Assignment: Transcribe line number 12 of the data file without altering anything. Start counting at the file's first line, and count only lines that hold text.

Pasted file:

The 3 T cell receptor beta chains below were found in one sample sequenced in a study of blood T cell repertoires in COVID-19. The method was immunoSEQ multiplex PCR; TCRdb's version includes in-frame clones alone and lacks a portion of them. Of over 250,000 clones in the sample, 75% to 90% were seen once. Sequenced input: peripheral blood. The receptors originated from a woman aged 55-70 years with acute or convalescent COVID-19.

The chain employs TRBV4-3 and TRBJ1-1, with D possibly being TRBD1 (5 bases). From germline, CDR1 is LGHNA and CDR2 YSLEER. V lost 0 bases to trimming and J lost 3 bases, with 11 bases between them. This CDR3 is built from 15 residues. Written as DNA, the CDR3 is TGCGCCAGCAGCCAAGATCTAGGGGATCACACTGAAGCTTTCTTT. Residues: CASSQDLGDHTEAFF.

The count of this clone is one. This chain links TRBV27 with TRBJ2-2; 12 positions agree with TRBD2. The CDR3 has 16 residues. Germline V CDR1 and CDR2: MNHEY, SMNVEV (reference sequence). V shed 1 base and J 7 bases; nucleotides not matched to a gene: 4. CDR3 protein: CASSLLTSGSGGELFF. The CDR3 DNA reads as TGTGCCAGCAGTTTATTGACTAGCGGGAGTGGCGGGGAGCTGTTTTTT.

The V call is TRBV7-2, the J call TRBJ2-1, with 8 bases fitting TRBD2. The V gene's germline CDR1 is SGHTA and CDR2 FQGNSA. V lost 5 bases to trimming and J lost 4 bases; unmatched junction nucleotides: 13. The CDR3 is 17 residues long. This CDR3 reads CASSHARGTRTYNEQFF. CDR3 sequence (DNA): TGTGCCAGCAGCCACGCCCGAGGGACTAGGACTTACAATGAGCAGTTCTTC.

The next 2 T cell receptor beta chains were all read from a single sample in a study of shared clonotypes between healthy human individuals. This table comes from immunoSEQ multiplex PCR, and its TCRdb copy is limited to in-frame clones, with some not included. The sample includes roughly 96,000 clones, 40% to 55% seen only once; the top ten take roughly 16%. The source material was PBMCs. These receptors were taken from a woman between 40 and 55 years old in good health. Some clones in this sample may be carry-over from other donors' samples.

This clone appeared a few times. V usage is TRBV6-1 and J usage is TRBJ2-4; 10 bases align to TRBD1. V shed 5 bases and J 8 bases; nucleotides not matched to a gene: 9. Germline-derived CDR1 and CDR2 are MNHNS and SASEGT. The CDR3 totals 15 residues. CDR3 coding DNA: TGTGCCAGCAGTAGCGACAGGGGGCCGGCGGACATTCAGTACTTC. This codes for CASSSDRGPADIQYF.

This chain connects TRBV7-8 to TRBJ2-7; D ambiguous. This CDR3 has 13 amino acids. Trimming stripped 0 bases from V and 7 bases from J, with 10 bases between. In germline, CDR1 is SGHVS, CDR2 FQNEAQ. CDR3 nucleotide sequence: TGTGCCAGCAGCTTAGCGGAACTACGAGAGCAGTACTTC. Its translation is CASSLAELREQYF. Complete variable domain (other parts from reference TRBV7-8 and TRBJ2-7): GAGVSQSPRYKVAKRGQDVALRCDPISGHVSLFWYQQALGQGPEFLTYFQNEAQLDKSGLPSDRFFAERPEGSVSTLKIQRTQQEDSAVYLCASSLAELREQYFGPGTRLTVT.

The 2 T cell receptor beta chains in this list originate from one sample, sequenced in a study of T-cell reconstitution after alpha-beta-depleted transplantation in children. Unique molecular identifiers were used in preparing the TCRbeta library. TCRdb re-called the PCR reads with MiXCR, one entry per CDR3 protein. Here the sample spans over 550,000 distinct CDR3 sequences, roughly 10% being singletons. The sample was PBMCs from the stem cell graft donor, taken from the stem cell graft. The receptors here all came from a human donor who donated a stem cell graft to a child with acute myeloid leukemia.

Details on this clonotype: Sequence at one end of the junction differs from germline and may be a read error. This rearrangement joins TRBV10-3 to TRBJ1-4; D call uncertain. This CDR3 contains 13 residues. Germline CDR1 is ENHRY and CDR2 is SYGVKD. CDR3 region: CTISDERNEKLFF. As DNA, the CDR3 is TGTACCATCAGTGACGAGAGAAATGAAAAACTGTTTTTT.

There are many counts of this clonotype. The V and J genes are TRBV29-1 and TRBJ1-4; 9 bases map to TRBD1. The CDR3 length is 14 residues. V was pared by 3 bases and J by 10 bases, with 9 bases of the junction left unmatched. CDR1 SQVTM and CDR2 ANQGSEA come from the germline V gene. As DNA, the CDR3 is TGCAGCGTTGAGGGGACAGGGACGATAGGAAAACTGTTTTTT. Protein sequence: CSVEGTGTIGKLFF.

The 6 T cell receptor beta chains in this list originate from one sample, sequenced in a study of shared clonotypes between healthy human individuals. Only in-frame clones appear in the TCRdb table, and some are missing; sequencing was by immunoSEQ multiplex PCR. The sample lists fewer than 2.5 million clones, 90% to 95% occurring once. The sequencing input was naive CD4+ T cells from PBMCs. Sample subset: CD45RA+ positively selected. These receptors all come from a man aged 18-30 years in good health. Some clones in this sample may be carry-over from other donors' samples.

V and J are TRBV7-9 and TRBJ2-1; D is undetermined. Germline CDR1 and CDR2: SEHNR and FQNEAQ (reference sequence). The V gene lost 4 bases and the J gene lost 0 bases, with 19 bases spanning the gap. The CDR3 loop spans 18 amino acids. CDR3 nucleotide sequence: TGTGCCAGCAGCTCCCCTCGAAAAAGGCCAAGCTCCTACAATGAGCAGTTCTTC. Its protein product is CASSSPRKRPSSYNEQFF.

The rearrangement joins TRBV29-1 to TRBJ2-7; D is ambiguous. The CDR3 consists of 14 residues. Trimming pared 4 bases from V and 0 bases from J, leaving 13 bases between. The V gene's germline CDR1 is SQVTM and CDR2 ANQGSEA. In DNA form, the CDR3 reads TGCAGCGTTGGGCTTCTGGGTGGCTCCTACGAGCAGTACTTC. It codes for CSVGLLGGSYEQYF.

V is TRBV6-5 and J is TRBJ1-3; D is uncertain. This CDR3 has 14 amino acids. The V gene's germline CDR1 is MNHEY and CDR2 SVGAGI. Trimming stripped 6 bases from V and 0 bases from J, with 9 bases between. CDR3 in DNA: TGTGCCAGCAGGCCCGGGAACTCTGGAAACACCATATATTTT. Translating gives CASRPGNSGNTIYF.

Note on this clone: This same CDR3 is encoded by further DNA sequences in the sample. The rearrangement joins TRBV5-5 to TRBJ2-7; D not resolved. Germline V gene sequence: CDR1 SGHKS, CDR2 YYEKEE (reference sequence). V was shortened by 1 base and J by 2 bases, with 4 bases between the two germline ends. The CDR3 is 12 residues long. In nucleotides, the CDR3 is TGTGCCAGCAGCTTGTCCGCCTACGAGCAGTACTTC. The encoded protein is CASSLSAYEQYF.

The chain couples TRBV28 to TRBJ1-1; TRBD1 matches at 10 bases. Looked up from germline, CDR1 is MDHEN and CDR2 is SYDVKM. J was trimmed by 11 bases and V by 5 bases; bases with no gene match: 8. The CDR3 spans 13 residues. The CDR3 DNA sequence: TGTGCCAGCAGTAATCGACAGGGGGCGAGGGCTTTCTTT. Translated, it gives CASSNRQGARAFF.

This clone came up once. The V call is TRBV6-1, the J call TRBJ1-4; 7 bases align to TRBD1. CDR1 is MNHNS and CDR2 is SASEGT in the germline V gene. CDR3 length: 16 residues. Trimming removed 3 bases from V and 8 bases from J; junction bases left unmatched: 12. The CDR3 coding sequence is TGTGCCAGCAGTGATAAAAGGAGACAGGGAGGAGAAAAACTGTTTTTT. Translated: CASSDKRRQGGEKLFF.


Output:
V and J are TRBV7-9 and TRBJ2-1; D is undetermined. Germline CDR1 and CDR2: SEHNR and FQNEAQ (reference sequence). The V gene lost 4 bases and the J gene lost 0 bases, with 19 bases spanning the gap. The CDR3 loop spans 18 amino acids. CDR3 nucleotide sequence: TGTGCCAGCAGCTCCCCTCGAAAAAGGCCAAGCTCCTACAATGAGCAGTTCTTC. Its protein product is CASSSPRKRPSSYNEQFF.